Randy and Craig Rubin, with their twin granddaughters Anna and Meredith

Photograph by Francis Hammond, styling by Lili Abir Regen

When Randy Rubin looks around her apartment, she sees herself and her husband, Craig, in so many details. There's the sassy painting of a woman's leg in a high heel, the collection of candy-colored Buddhas, and a life-size, green plastic dog. "We love the elements of surprise and humor," Randy says.

The Rubins, who founded Crypton Super Fabrics in their home state of Michigan, spend about one third of the year in New York City on business, so they bought this three-bedroom apartment as a pied-à-terre. The city views never stop wowing them. "When I walk into our apartment, I can't help but smile," Randy says. "It's bright—it's New York."

But the space was missing a significant something: their stamp. They wanted a home that was "incredibly sophisticated but still cool for my grandchildren," Randy says. They needed a professional space to meet with colleagues, but also a kid-friendly place.

Although they work in the design business, the Rubins felt as if their schedules required that they hire a decorator. At a party, the Rubins connected with designer Ghislaine Viñas. "It was like a love story," Randy says. "She was so cheery and open—her energy was in sync with ours. She's creative and not stuffy—like us."
The Rubins' living space features orange armchairs and a stain-resistant white couch.

Photograph by Francis Hammond, styling by Lili Abir Regen

Within a couple of weeks, Ghislaine presented the Rubins with her vision of a glamorous, contemporary space that didn't take itself too seriously. The three met frequently over the course of a year; Ghislaine—with the help of her associates, Katherine Hammond and Richard Rahn.

To create a flexible live/work/entertaining space, Ghislaine eliminated a wall between the office and the living-and-dining area, creating one open room, and used rugs to define each function. She chose furniture that could work in a variety of situations, such as a glass-topped table that goes smoothly from conference to dinner party, and Jetsons-style orange armchairs that appeal to clients and children alike. And, of course, virtually all the fabrics are from the Rubins' company and are resistant to odors, moisture, bacteria, and stains: Whether confronted by adults with red wine or by children with Magic Markers, the home is definitely child- and adult-friendly.

Because the Crypton upholstery is stain- and moisture-resistant, which allowed interior designer Ghislaine Viñas to get away with a white sofa from M2L in a home with both kids and a dog. The armchairs are from B&B Italia. The coffee table is by Camila Vega for Dune; the side table, Eva Zeisel.
Anna and Meredith relax in the kitchen.

Photograph by Francis Hammond, styling by Lili Abir Regen

Ghislaine and her associates started with color schemes, then segued to furniture and, finally, accessories. With little free time, the Rubins made decisions instantly. "They would either think something was amazing or hate it, which made the process easy," Ghislaine says.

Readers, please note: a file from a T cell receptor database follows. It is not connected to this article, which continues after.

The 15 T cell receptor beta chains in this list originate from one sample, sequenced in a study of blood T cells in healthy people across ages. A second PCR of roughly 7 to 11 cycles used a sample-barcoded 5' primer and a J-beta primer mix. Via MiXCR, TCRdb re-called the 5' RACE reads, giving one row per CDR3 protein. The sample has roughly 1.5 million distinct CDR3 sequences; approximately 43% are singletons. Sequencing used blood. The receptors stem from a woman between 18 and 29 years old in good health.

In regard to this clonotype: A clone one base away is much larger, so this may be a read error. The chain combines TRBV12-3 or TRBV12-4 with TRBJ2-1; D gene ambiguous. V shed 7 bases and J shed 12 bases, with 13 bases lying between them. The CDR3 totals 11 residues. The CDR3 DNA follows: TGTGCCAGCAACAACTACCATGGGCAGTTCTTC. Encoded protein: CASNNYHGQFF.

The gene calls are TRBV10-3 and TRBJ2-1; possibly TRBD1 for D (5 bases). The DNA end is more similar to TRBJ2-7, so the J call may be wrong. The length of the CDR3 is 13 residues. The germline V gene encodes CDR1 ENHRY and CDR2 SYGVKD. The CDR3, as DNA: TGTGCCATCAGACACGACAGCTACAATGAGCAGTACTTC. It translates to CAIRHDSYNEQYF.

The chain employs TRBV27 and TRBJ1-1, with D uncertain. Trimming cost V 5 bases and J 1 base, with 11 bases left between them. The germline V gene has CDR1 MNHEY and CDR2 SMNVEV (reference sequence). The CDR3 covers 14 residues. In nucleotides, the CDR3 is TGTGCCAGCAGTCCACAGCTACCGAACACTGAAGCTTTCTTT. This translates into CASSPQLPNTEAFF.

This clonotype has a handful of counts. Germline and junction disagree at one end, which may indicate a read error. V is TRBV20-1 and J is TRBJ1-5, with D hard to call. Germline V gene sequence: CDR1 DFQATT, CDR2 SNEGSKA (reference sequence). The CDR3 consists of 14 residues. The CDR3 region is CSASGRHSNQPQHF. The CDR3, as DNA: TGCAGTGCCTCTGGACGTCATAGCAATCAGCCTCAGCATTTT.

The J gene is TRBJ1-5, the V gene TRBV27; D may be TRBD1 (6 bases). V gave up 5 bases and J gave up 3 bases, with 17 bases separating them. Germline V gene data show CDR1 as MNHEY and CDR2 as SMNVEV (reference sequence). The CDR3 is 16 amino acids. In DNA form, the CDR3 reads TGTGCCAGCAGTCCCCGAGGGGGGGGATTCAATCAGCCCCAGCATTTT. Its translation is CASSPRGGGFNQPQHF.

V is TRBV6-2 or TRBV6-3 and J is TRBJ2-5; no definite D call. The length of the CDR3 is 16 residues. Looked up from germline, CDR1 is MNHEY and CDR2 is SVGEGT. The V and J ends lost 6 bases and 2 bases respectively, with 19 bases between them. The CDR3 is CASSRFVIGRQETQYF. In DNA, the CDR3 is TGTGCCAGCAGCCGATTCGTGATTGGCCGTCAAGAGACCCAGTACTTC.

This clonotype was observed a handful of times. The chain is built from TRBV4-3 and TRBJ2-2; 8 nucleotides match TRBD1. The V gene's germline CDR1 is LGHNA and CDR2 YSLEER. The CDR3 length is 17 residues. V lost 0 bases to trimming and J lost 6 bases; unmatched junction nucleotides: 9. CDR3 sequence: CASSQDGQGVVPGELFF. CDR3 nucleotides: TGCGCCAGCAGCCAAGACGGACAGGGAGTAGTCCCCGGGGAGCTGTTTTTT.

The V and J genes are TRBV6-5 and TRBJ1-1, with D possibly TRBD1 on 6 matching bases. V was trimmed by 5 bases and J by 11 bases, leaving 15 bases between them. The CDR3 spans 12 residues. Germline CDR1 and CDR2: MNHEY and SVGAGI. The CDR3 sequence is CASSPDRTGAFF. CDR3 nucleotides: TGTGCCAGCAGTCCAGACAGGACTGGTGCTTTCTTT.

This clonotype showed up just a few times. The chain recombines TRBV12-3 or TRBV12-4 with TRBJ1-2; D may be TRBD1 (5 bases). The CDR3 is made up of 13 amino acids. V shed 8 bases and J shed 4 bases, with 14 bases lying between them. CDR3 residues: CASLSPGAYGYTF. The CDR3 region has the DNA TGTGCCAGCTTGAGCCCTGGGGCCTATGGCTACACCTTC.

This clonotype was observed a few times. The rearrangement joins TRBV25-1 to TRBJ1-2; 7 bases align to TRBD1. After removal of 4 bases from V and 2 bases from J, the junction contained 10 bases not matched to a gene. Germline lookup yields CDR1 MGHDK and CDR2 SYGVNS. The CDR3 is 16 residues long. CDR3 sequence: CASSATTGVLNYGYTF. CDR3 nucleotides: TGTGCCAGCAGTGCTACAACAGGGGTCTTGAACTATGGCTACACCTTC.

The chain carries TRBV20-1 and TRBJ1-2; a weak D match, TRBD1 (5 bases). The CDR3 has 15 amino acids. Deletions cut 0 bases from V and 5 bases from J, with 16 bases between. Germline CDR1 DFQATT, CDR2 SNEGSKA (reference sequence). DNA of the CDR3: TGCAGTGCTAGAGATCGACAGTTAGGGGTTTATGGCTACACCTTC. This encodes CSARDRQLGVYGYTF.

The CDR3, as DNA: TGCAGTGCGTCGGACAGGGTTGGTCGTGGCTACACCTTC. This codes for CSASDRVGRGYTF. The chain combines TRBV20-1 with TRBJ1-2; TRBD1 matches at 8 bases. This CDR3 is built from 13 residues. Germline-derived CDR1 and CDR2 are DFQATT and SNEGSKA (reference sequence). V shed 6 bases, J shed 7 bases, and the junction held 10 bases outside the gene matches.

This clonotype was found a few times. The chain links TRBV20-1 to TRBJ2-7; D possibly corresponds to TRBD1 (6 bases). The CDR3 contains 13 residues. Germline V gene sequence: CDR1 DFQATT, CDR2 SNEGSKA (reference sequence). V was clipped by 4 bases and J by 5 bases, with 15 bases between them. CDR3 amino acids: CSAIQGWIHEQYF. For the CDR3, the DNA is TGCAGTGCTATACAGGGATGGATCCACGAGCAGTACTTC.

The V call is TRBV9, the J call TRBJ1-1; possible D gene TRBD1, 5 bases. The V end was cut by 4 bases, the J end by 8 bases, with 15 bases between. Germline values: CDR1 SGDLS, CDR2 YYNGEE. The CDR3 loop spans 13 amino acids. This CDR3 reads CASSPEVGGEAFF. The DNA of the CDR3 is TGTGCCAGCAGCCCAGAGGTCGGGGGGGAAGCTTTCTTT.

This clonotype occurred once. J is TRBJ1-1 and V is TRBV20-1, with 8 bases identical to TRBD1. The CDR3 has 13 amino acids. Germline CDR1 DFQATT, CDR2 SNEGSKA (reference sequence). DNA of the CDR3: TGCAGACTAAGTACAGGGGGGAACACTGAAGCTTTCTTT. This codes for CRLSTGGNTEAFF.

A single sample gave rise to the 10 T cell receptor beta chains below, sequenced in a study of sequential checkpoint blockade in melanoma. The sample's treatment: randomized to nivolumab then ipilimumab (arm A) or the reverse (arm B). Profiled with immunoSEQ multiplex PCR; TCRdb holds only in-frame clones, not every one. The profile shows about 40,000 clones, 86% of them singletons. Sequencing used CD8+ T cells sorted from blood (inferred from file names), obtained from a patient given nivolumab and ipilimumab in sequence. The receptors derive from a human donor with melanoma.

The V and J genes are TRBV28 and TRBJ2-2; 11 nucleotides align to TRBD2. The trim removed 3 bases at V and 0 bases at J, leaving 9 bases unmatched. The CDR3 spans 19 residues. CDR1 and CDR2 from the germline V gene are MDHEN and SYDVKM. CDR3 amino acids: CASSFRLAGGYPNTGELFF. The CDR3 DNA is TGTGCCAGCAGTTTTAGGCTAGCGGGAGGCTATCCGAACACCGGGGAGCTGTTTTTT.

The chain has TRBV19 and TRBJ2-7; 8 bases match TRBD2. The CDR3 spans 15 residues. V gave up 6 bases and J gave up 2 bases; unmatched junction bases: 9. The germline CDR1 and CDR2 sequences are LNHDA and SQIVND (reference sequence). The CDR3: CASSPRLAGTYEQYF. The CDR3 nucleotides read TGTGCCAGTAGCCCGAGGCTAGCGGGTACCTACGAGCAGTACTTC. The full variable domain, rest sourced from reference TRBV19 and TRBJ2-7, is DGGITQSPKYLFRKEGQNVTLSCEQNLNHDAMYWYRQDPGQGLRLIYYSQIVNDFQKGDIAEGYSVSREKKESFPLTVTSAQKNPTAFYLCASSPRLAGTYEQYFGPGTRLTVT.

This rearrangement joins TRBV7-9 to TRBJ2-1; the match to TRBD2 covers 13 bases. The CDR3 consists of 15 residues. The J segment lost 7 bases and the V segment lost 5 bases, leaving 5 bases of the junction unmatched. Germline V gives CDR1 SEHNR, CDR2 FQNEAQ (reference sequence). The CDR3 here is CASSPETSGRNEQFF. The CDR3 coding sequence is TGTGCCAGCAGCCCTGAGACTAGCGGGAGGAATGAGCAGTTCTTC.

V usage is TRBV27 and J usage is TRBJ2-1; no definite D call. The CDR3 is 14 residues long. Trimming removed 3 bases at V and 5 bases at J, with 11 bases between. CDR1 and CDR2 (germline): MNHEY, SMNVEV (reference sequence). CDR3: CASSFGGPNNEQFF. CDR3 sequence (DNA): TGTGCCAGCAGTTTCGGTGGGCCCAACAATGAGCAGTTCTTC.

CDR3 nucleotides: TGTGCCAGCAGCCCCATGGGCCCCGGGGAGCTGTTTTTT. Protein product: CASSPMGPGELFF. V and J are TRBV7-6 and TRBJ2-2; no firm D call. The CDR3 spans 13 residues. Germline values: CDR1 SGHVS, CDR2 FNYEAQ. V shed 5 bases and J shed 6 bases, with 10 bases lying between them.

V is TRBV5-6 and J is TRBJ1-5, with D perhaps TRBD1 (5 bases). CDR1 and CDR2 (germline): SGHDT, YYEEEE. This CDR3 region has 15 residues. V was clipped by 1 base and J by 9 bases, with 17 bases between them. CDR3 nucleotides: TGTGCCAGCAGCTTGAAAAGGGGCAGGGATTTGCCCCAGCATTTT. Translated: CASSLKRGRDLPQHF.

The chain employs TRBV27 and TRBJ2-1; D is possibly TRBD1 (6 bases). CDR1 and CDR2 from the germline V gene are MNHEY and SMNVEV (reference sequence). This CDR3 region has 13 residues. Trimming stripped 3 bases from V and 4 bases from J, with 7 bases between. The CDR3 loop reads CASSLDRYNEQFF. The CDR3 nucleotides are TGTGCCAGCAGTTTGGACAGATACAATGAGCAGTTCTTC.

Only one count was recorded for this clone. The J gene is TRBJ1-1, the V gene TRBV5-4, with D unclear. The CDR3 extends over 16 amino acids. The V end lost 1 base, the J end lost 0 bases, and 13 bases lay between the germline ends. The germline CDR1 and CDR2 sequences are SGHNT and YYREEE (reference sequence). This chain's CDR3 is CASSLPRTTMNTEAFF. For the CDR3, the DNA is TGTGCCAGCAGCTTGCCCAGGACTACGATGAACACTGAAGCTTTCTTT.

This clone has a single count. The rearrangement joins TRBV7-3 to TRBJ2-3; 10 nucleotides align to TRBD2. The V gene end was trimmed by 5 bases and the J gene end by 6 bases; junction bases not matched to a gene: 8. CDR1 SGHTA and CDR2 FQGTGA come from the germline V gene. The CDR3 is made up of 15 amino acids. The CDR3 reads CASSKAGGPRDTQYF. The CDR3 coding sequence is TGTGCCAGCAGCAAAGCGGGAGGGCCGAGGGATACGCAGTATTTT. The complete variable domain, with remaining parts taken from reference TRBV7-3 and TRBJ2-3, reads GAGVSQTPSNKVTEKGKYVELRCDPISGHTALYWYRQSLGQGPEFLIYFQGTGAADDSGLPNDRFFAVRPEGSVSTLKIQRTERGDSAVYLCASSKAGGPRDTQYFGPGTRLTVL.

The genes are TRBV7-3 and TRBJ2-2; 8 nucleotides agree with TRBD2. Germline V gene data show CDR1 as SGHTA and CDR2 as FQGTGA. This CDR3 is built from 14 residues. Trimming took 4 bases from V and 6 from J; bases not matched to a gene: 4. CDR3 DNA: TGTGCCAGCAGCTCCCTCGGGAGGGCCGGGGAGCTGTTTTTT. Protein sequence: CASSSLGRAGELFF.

The Rubins loved her way of injecting youthful energy into rooms with intense color, as well as her use of bold sculptural furniture and lighting. But there were misses, too. "Sometimes, she got too contemporary for us," Randy says, laughing about a deer-head sculpture that was not their style. But Ghislaine always had backup options.

For a more casual look in this room, Ghislaine replaced the apartment's dark cherrywood floors with pale maple floorboards. Lighter colored flooring makes a room appear bigger and brighter, she says.
O at home winter makeover

Photograph by Francis Hammond, styling by Lili Abir Regen

The frosted-glass doors on an adjustable shelving unit hide pantry clutter. A high, narrow table paired with two stools creates a simple breakfast nook with spectacular city views.
The pink bedroom

Photograph by Francis Hammond, styling by Lili Abir Regen

The Rubins wanted a kid-friendly space so they could "brainwash" their grandchildren into loving the couple's favorite city.

In the granddaughters' bedroom, the designer went all out with intense pinks, oranges, and reds—then, to keep the colors from overwhelming the room, made the bedding and two walls bright white.
Green guest bedroom

Photograph by Francis Hammond, styling by Lili Abir Regen

The upholstered headboard in the guest room begins at floor level, rises up the wall three feet, and runs the length of the room; the mattress is centered on a low platform. Frames display Crypton's first fabric samples, created in 1993.
The look and feel of a 1970s backstage dressing room

Photograph by Francis Hammond, styling by Lili Abir Regen

In the Rubins' master bedroom, Ghislaine contrived her version of a 1970s backstage dressing room with a mirror framed in white and surrounded by square lights fitted with chromed bulbs. A simple canary yellow resin countertop bridges two plastic bureaus that store beauty supplies.


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